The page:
Happy Birthday, Peetie Wheatstraw
Peetie Wheatstraw, a.k.a. William Bunch, the Devil's Son-in-Law and High Sheriff of Hell, was born during the Winter Solstice of 1902 and died on the Solstice in 1941. He was born in Ripley, Tennessee and his people relocated to eastern Arkansas. By 1920 he had moved to St. Louis, taken his stage name, and recorded more than 160 songs starting in the 1930's.
You can always tell
When your woman gon' throw you down
She's always got business
Ooh-well-well, on the other side of town
At least one historian, Ted Gioia, thinks Robert Johnson borrowed some of his myth-making from Peetie's stories about a relationship with the Devil, just as some of it was borrowed for a Rudy Ray Moore comedy in 1979. A character in Ralph Ellison's Invisible Man is based on the musician's persona.
I am going to Chicago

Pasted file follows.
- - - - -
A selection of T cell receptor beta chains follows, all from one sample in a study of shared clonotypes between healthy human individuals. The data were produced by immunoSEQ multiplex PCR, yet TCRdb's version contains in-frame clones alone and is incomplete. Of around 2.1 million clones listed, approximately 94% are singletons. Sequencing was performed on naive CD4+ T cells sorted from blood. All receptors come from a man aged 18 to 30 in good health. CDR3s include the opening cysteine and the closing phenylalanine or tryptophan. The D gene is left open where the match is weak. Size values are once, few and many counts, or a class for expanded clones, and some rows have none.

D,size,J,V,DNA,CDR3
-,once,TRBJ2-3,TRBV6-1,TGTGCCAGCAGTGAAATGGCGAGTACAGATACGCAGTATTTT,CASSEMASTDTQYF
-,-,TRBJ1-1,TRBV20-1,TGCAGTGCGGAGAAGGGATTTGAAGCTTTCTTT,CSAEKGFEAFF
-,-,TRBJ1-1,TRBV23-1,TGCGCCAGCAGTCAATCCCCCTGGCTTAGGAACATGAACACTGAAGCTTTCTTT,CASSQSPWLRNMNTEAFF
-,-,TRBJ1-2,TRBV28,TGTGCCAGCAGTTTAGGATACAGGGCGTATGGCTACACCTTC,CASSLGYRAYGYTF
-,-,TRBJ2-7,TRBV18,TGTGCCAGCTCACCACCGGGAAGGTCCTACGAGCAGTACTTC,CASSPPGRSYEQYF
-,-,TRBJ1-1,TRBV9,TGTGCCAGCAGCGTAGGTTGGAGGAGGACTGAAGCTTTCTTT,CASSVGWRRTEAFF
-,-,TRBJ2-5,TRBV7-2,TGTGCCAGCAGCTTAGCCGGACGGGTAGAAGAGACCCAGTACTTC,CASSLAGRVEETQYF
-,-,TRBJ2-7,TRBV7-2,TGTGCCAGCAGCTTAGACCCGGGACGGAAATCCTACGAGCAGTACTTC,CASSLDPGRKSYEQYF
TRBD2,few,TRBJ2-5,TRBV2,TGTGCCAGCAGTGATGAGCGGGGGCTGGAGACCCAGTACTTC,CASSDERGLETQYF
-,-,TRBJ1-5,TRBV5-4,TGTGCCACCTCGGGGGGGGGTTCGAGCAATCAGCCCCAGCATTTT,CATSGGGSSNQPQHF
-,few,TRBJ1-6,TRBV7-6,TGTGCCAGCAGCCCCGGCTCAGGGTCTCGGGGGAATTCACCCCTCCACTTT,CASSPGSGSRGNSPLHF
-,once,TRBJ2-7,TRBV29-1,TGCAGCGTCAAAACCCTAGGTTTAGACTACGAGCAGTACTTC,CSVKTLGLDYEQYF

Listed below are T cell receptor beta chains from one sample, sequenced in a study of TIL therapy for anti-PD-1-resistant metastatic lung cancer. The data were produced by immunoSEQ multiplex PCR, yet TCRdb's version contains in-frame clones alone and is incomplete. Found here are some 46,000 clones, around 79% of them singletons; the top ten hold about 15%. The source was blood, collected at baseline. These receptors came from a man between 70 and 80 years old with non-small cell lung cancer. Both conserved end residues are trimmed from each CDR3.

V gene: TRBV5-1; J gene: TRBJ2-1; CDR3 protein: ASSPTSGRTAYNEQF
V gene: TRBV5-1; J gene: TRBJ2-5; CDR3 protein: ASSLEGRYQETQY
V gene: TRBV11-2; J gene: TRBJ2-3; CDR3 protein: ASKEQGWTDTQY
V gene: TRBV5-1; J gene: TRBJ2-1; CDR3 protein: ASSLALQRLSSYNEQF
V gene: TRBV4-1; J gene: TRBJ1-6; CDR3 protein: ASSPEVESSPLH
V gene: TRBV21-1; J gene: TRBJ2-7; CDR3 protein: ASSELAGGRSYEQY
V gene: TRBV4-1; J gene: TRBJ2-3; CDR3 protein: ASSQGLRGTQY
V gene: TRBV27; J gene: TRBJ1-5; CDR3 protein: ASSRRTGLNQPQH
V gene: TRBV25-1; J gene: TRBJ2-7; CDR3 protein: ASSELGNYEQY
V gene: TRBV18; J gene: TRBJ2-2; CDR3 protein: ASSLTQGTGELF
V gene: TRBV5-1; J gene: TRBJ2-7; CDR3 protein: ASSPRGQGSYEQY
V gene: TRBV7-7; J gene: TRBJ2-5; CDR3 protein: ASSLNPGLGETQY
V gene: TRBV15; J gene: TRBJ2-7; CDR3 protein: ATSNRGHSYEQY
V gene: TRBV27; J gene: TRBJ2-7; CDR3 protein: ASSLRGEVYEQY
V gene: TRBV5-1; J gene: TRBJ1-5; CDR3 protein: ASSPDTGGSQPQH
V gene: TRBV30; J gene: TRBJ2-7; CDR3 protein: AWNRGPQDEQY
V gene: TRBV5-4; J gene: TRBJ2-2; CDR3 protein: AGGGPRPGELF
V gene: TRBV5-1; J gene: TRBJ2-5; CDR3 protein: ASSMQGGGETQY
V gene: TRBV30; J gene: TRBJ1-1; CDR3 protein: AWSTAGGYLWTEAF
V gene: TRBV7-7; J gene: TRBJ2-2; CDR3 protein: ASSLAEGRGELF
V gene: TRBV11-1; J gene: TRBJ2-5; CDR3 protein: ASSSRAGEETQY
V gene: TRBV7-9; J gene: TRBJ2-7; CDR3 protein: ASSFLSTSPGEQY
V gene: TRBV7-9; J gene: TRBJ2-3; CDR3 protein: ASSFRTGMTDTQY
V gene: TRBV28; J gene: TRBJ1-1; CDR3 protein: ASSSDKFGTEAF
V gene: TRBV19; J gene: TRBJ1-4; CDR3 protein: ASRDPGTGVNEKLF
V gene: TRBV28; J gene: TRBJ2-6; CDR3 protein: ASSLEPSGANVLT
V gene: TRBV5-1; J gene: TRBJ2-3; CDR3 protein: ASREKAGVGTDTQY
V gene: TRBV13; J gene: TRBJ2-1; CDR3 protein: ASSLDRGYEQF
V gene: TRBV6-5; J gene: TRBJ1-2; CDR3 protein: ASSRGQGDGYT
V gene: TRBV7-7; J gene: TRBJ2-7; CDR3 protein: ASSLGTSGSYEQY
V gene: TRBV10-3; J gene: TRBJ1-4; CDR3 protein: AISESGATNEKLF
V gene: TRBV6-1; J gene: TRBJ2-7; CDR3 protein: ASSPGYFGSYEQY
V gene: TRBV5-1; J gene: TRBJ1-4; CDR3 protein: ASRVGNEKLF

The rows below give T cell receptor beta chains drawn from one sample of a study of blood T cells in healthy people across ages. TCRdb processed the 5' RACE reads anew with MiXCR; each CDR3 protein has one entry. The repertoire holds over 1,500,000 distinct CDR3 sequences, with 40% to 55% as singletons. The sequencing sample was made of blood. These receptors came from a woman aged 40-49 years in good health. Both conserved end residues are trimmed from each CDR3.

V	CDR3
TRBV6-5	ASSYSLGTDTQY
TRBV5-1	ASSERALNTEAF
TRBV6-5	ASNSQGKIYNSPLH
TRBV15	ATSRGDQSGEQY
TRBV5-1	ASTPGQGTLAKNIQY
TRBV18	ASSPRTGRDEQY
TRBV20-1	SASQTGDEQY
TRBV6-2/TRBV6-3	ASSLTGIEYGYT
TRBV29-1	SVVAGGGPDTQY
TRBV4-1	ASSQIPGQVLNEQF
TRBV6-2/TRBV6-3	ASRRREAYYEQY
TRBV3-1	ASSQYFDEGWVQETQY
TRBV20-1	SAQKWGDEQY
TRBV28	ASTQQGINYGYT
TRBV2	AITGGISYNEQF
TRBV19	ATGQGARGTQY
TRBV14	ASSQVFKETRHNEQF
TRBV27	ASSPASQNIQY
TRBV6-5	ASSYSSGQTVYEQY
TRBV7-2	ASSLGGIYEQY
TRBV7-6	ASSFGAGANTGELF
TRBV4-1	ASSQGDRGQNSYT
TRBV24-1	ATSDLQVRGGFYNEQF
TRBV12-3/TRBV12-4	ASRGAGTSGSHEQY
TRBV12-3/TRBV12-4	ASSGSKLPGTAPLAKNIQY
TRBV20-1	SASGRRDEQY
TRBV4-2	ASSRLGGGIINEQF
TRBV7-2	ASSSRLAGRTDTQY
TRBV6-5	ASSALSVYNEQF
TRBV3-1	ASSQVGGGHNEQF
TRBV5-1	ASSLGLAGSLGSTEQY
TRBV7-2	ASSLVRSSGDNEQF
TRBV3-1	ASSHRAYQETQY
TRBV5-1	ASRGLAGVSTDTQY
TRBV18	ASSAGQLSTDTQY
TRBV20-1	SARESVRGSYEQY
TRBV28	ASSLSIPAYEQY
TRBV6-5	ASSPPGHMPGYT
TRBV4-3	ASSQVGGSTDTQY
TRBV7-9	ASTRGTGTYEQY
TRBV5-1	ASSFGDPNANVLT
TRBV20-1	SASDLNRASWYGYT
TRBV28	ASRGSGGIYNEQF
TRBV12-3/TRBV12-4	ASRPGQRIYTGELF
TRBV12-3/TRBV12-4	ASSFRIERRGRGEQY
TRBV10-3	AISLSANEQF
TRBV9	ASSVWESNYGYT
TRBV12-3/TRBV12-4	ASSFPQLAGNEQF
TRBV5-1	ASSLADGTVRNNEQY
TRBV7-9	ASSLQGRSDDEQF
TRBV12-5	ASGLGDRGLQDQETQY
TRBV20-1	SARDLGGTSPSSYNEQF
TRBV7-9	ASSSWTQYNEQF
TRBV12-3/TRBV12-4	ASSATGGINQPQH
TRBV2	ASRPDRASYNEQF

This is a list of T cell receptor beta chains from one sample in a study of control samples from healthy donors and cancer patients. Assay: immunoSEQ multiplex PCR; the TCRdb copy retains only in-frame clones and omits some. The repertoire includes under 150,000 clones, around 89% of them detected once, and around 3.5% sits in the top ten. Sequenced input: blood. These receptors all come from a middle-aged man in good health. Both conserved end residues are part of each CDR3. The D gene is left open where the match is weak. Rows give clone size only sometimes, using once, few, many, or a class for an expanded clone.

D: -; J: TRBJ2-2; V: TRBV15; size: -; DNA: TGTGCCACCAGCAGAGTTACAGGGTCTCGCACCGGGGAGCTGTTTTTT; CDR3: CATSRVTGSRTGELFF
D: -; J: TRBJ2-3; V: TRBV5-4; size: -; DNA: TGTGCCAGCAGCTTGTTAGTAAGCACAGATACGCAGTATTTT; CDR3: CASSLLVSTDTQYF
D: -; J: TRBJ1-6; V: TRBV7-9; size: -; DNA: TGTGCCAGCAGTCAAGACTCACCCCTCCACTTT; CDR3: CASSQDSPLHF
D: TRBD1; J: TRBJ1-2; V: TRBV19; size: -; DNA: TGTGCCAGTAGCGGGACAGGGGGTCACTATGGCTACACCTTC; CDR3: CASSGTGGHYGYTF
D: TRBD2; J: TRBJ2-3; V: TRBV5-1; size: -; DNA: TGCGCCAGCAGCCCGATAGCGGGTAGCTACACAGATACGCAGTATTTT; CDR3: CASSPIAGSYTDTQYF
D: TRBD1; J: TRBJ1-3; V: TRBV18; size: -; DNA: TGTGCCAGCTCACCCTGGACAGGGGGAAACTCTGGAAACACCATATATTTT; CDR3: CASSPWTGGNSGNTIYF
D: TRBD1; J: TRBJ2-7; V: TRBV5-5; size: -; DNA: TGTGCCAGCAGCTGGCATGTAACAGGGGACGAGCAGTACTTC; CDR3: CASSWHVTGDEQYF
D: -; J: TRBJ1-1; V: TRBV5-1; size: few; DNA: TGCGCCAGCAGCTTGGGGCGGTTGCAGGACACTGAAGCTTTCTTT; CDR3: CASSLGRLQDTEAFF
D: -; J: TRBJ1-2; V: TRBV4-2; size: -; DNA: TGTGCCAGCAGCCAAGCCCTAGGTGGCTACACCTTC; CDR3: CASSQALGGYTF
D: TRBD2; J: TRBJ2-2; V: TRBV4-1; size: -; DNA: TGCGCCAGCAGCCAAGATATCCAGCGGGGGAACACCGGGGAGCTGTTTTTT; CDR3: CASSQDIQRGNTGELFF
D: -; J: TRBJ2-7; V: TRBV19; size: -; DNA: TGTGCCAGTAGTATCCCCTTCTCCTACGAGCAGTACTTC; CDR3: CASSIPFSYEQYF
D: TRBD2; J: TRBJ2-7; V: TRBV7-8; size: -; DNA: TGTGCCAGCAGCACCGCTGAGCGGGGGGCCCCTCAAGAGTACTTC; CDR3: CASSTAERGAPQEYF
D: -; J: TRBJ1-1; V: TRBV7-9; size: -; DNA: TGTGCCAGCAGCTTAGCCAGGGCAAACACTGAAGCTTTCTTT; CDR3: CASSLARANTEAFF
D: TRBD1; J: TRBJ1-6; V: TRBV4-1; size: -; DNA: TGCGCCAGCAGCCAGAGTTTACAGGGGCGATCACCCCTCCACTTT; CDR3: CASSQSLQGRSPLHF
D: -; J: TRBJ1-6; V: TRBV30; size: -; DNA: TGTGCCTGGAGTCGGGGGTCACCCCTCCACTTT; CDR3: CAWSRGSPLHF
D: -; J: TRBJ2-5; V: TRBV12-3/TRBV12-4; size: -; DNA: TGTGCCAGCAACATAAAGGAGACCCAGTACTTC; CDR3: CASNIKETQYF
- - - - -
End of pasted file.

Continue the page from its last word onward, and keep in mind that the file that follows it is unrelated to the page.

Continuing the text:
An' get my ham bone boiled
Because these St. Louis women
Woo-well, going to let my ham bone spoil.
My father knew a blues singer called "Wheatstraw" along the Mississippi delta near Blytheville, Arkansas, but that seems to have been a family man who sang from his front porch and in the field. William Bunch would have been a well-known professional by then, more likely to perform in the "blind pigs" or speakeasies around the delta.
He was riding in the back of a Buick up in East St. Louis when the car hit a freight train, December 21, 1941. His body was shipped to Cotton Plant, Arkansas in Woodruff County.
Bring me flowers whiles I'm livin'
Please don't bring them when I am dead
And bring ice bags to my bedside
Ooh-well-well, to cool my achin' head
Bring me water to my bed
A drink will keep me cool
And just say after I am gone
Ooh-well-well, 'I sure tried to help that fool'